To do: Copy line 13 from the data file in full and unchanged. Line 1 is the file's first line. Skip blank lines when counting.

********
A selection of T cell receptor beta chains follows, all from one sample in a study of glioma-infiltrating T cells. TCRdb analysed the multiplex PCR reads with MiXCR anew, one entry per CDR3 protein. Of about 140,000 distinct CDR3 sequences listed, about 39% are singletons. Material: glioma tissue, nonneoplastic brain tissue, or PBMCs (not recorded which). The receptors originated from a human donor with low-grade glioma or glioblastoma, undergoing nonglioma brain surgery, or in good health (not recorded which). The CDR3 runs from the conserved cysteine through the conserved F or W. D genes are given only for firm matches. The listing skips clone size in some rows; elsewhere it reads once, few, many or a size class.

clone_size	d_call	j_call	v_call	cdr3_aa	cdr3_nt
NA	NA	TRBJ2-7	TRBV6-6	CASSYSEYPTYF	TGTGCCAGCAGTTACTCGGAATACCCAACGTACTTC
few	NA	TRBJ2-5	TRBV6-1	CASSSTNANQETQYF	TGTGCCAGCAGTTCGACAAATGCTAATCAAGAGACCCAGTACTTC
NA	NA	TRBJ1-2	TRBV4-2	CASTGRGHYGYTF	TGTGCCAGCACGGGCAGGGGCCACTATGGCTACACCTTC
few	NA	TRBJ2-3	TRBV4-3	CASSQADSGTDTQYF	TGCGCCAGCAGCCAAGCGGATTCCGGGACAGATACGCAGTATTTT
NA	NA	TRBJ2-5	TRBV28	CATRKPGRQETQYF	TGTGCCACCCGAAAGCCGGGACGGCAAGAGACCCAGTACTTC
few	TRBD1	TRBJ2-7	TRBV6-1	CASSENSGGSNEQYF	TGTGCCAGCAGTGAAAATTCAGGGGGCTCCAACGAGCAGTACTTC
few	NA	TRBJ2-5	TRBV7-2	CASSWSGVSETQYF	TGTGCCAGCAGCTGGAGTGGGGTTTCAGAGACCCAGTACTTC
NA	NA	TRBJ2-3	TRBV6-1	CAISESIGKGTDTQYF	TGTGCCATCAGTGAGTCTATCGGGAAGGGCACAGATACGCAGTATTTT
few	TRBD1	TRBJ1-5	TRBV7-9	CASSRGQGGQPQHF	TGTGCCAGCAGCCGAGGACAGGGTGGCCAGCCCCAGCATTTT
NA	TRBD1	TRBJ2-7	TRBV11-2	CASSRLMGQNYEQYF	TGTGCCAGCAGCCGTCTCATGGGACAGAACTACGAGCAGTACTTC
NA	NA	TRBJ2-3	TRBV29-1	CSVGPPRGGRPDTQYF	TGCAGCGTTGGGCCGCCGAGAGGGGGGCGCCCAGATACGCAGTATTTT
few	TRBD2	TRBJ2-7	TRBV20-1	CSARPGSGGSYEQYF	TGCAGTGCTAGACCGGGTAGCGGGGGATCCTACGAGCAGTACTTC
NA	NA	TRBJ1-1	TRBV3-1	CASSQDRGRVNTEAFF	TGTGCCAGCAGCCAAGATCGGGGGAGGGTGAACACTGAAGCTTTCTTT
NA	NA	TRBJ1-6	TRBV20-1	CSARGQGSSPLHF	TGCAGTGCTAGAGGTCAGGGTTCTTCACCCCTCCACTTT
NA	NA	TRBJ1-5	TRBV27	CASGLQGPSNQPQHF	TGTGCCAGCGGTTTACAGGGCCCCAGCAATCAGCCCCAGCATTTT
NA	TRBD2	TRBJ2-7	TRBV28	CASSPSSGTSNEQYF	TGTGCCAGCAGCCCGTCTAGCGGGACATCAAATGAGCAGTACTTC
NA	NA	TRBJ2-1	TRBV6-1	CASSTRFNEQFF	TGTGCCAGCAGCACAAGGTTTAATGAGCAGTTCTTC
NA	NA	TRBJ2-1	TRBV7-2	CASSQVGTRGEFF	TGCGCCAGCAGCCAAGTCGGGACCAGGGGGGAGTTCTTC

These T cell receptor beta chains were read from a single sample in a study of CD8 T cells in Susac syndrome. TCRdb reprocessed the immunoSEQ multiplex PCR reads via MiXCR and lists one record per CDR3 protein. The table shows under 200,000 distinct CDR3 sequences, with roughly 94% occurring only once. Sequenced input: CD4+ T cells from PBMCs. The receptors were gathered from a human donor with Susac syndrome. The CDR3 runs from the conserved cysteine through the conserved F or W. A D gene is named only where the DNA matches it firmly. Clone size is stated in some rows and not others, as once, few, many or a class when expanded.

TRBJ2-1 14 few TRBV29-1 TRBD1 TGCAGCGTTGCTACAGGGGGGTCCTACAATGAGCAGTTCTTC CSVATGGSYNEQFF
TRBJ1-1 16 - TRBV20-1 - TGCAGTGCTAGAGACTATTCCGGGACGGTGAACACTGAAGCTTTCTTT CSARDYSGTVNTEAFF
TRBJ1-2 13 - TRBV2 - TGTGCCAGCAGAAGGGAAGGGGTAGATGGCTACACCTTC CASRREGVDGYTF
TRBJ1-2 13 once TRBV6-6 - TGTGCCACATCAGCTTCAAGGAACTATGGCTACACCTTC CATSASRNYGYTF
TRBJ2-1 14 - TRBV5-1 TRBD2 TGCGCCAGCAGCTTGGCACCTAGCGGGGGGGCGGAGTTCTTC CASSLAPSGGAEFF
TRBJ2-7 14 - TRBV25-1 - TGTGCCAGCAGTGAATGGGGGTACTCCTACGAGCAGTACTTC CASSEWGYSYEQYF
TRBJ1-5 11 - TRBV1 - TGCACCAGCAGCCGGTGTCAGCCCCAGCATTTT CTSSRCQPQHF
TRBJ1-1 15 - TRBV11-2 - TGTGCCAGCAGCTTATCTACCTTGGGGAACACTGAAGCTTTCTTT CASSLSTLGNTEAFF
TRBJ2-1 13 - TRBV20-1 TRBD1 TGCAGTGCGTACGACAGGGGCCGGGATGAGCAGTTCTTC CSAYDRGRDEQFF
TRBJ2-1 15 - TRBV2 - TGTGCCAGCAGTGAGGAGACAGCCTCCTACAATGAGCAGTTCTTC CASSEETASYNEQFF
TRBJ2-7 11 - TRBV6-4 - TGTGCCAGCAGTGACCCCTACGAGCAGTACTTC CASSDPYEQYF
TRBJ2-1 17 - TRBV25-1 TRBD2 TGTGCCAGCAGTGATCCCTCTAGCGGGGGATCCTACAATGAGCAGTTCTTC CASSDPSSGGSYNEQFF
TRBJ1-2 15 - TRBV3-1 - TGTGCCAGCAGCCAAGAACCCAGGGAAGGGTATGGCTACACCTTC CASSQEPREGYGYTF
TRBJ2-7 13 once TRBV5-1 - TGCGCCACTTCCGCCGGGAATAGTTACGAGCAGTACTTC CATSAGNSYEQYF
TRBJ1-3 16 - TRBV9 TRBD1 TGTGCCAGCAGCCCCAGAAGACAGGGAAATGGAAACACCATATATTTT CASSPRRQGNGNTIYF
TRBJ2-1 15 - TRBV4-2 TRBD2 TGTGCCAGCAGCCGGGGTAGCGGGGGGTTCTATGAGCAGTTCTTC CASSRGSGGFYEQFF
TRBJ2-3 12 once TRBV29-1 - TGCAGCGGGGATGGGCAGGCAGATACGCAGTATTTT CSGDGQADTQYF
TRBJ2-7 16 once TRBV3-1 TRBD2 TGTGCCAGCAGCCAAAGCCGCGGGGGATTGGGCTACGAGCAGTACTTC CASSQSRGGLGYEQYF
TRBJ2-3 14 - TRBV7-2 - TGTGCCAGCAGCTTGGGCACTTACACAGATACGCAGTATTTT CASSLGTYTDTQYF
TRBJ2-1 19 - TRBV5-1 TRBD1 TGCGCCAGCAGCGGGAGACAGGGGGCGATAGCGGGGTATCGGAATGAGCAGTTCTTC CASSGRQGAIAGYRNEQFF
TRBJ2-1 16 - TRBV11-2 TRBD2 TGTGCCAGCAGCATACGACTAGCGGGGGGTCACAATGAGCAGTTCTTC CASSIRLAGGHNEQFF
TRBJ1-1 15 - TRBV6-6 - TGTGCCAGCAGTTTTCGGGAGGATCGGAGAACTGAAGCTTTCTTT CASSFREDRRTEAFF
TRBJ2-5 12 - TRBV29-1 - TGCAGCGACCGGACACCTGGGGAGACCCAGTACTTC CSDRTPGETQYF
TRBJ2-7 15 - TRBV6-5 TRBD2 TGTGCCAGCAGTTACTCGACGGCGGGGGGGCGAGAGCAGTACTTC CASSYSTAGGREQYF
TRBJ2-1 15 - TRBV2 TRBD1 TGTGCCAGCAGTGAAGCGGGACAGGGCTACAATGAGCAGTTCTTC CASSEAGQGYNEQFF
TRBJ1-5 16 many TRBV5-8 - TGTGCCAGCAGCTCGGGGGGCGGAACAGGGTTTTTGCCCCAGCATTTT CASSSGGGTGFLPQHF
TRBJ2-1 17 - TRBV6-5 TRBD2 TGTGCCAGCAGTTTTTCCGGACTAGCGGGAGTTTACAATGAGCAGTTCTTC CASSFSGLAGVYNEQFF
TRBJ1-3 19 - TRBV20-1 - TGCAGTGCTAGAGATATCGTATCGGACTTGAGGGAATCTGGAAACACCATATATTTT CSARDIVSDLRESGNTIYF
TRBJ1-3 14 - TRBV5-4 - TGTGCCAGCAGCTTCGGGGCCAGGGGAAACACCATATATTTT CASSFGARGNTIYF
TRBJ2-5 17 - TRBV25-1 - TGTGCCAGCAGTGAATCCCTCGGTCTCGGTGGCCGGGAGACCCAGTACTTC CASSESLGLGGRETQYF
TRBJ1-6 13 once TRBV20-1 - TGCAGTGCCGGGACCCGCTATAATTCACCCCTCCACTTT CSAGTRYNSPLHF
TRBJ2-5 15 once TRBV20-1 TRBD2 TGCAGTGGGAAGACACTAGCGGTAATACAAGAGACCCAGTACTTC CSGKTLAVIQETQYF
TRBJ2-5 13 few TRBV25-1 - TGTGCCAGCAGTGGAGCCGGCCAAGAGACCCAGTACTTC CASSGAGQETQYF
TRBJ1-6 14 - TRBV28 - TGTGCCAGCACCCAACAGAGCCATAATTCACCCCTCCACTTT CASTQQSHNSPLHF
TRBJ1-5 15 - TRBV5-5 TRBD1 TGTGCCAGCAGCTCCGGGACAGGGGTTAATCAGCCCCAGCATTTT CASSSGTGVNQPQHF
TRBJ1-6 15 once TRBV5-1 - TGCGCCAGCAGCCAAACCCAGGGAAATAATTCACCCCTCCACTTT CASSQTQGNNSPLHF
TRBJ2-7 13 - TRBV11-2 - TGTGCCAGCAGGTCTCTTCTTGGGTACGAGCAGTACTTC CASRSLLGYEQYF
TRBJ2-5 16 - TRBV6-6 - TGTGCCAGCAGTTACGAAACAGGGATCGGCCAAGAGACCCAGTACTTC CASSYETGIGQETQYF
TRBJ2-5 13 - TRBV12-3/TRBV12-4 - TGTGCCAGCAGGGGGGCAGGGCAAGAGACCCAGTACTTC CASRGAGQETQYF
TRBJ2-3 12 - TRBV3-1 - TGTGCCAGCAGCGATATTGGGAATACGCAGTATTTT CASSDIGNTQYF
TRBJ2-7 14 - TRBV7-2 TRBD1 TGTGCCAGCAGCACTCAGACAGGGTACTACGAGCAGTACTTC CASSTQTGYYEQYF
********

NA	NA	TRBJ2-3	TRBV29-1	CSVGPPRGGRPDTQYF	TGCAGCGTTGGGCCGCCGAGAGGGGGGCGCCCAGATACGCAGTATTTT